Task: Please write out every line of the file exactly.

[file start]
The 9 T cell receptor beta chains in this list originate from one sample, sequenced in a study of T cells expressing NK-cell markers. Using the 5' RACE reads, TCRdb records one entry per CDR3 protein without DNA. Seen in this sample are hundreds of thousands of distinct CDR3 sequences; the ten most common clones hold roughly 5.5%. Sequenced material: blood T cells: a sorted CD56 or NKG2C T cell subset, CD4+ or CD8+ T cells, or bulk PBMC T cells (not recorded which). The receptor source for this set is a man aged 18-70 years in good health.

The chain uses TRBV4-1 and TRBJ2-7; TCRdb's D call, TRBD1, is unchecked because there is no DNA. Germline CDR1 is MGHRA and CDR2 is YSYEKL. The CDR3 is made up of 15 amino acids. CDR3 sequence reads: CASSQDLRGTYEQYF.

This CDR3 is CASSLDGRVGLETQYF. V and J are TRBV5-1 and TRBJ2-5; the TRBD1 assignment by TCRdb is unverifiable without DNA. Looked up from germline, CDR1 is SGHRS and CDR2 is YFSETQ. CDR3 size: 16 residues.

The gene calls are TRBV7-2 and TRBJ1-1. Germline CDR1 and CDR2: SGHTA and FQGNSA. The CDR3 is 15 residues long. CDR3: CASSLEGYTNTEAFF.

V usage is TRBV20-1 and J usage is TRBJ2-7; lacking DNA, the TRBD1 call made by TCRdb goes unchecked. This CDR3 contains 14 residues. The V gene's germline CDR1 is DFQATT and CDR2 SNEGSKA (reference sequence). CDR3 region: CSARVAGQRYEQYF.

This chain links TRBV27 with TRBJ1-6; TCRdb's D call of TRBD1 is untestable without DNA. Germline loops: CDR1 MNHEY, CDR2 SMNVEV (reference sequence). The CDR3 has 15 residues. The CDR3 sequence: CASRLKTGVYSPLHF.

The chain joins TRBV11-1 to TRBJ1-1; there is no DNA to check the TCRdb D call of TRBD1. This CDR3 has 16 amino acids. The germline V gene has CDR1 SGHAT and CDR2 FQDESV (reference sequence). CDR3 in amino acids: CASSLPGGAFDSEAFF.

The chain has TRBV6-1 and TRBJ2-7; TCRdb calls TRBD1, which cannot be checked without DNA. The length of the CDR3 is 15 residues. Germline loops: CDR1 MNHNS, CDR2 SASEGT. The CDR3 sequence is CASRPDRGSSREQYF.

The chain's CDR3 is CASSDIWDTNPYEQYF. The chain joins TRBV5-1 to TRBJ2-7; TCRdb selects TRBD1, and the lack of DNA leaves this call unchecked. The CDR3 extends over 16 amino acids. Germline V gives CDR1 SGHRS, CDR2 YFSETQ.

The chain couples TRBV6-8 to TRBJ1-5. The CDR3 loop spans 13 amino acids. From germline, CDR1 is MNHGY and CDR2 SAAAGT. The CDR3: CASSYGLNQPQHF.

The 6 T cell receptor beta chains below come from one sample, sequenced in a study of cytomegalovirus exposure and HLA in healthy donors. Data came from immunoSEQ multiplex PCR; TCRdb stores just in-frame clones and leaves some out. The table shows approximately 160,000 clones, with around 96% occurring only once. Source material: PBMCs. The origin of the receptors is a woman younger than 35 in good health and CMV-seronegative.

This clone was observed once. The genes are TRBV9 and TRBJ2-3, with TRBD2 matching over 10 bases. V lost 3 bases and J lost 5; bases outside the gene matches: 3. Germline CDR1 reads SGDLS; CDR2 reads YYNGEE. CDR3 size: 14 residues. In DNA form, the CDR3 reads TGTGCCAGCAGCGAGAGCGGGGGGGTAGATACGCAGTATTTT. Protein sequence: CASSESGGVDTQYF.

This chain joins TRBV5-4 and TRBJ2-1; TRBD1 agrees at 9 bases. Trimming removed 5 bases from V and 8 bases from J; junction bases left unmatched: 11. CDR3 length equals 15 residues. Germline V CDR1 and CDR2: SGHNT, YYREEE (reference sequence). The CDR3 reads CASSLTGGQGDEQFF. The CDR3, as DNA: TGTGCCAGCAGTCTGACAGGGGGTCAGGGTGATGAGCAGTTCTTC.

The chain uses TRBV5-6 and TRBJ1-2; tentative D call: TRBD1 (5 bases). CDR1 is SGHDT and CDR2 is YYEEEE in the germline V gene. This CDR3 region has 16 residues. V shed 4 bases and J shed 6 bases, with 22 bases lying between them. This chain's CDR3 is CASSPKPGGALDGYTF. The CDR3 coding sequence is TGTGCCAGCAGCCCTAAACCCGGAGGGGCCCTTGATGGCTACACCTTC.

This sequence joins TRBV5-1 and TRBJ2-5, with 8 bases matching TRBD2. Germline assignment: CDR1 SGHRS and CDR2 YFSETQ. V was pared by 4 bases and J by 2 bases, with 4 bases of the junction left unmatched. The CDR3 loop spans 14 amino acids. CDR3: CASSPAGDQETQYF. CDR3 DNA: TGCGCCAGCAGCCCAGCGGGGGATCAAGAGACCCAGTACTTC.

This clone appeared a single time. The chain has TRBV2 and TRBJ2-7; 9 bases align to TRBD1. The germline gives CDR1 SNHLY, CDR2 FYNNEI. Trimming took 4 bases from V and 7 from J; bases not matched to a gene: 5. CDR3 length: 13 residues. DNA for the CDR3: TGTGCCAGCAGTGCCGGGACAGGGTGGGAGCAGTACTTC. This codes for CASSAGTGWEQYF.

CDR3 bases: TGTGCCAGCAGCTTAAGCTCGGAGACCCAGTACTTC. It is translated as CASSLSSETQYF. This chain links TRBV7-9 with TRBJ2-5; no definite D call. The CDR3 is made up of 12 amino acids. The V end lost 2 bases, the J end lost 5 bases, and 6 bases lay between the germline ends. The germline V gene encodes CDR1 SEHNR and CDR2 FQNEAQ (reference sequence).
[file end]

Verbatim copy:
The 9 T cell receptor beta chains in this list originate from one sample, sequenced in a study of T cells expressing NK-cell markers. Using the 5' RACE reads, TCRdb records one entry per CDR3 protein without DNA. Seen in this sample are hundreds of thousands of distinct CDR3 sequences; the ten most common clones hold roughly 5.5%. Sequenced material: blood T cells: a sorted CD56 or NKG2C T cell subset, CD4+ or CD8+ T cells, or bulk PBMC T cells (not recorded which). The receptor source for this set is a man aged 18-70 years in good health.

The chain uses TRBV4-1 and TRBJ2-7; TCRdb's D call, TRBD1, is unchecked because there is no DNA. Germline CDR1 is MGHRA and CDR2 is YSYEKL. The CDR3 is made up of 15 amino acids. CDR3 sequence reads: CASSQDLRGTYEQYF.

This CDR3 is CASSLDGRVGLETQYF. V and J are TRBV5-1 and TRBJ2-5; the TRBD1 assignment by TCRdb is unverifiable without DNA. Looked up from germline, CDR1 is SGHRS and CDR2 is YFSETQ. CDR3 size: 16 residues.

The gene calls are TRBV7-2 and TRBJ1-1. Germline CDR1 and CDR2: SGHTA and FQGNSA. The CDR3 is 15 residues long. CDR3: CASSLEGYTNTEAFF.

V usage is TRBV20-1 and J usage is TRBJ2-7; lacking DNA, the TRBD1 call made by TCRdb goes unchecked. This CDR3 contains 14 residues. The V gene's germline CDR1 is DFQATT and CDR2 SNEGSKA (reference sequence). CDR3 region: CSARVAGQRYEQYF.

This chain links TRBV27 with TRBJ1-6; TCRdb's D call of TRBD1 is untestable without DNA. Germline loops: CDR1 MNHEY, CDR2 SMNVEV (reference sequence). The CDR3 has 15 residues. The CDR3 sequence: CASRLKTGVYSPLHF.

The chain joins TRBV11-1 to TRBJ1-1; there is no DNA to check the TCRdb D call of TRBD1. This CDR3 has 16 amino acids. The germline V gene has CDR1 SGHAT and CDR2 FQDESV (reference sequence). CDR3 in amino acids: CASSLPGGAFDSEAFF.

The chain has TRBV6-1 and TRBJ2-7; TCRdb calls TRBD1, which cannot be checked without DNA. The length of the CDR3 is 15 residues. Germline loops: CDR1 MNHNS, CDR2 SASEGT. The CDR3 sequence is CASRPDRGSSREQYF.

The chain's CDR3 is CASSDIWDTNPYEQYF. The chain joins TRBV5-1 to TRBJ2-7; TCRdb selects TRBD1, and the lack of DNA leaves this call unchecked. The CDR3 extends over 16 amino acids. Germline V gives CDR1 SGHRS, CDR2 YFSETQ.

The chain couples TRBV6-8 to TRBJ1-5. The CDR3 loop spans 13 amino acids. From germline, CDR1 is MNHGY and CDR2 SAAAGT. The CDR3: CASSYGLNQPQHF.

The 6 T cell receptor beta chains below come from one sample, sequenced in a study of cytomegalovirus exposure and HLA in healthy donors. Data came from immunoSEQ multiplex PCR; TCRdb stores just in-frame clones and leaves some out. The table shows approximately 160,000 clones, with around 96% occurring only once. Source material: PBMCs. The origin of the receptors is a woman younger than 35 in good health and CMV-seronegative.

This clone was observed once. The genes are TRBV9 and TRBJ2-3, with TRBD2 matching over 10 bases. V lost 3 bases and J lost 5; bases outside the gene matches: 3. Germline CDR1 reads SGDLS; CDR2 reads YYNGEE. CDR3 size: 14 residues. In DNA form, the CDR3 reads TGTGCCAGCAGCGAGAGCGGGGGGGTAGATACGCAGTATTTT. Protein sequence: CASSESGGVDTQYF.

This chain joins TRBV5-4 and TRBJ2-1; TRBD1 agrees at 9 bases. Trimming removed 5 bases from V and 8 bases from J; junction bases left unmatched: 11. CDR3 length equals 15 residues. Germline V CDR1 and CDR2: SGHNT, YYREEE (reference sequence). The CDR3 reads CASSLTGGQGDEQFF. The CDR3, as DNA: TGTGCCAGCAGTCTGACAGGGGGTCAGGGTGATGAGCAGTTCTTC.

The chain uses TRBV5-6 and TRBJ1-2; tentative D call: TRBD1 (5 bases). CDR1 is SGHDT and CDR2 is YYEEEE in the germline V gene. This CDR3 region has 16 residues. V shed 4 bases and J shed 6 bases, with 22 bases lying between them. This chain's CDR3 is CASSPKPGGALDGYTF. The CDR3 coding sequence is TGTGCCAGCAGCCCTAAACCCGGAGGGGCCCTTGATGGCTACACCTTC.

This sequence joins TRBV5-1 and TRBJ2-5, with 8 bases matching TRBD2. Germline assignment: CDR1 SGHRS and CDR2 YFSETQ. V was pared by 4 bases and J by 2 bases, with 4 bases of the junction left unmatched. The CDR3 loop spans 14 amino acids. CDR3: CASSPAGDQETQYF. CDR3 DNA: TGCGCCAGCAGCCCAGCGGGGGATCAAGAGACCCAGTACTTC.

This clone appeared a single time. The chain has TRBV2 and TRBJ2-7; 9 bases align to TRBD1. The germline gives CDR1 SNHLY, CDR2 FYNNEI. Trimming took 4 bases from V and 7 from J; bases not matched to a gene: 5. CDR3 length: 13 residues. DNA for the CDR3: TGTGCCAGCAGTGCCGGGACAGGGTGGGAGCAGTACTTC. This codes for CASSAGTGWEQYF.

CDR3 bases: TGTGCCAGCAGCTTAAGCTCGGAGACCCAGTACTTC. It is translated as CASSLSSETQYF. This chain links TRBV7-9 with TRBJ2-5; no definite D call. The CDR3 is made up of 12 amino acids. The V end lost 2 bases, the J end lost 5 bases, and 6 bases lay between the germline ends. The germline V gene encodes CDR1 SEHNR and CDR2 FQNEAQ (reference sequence).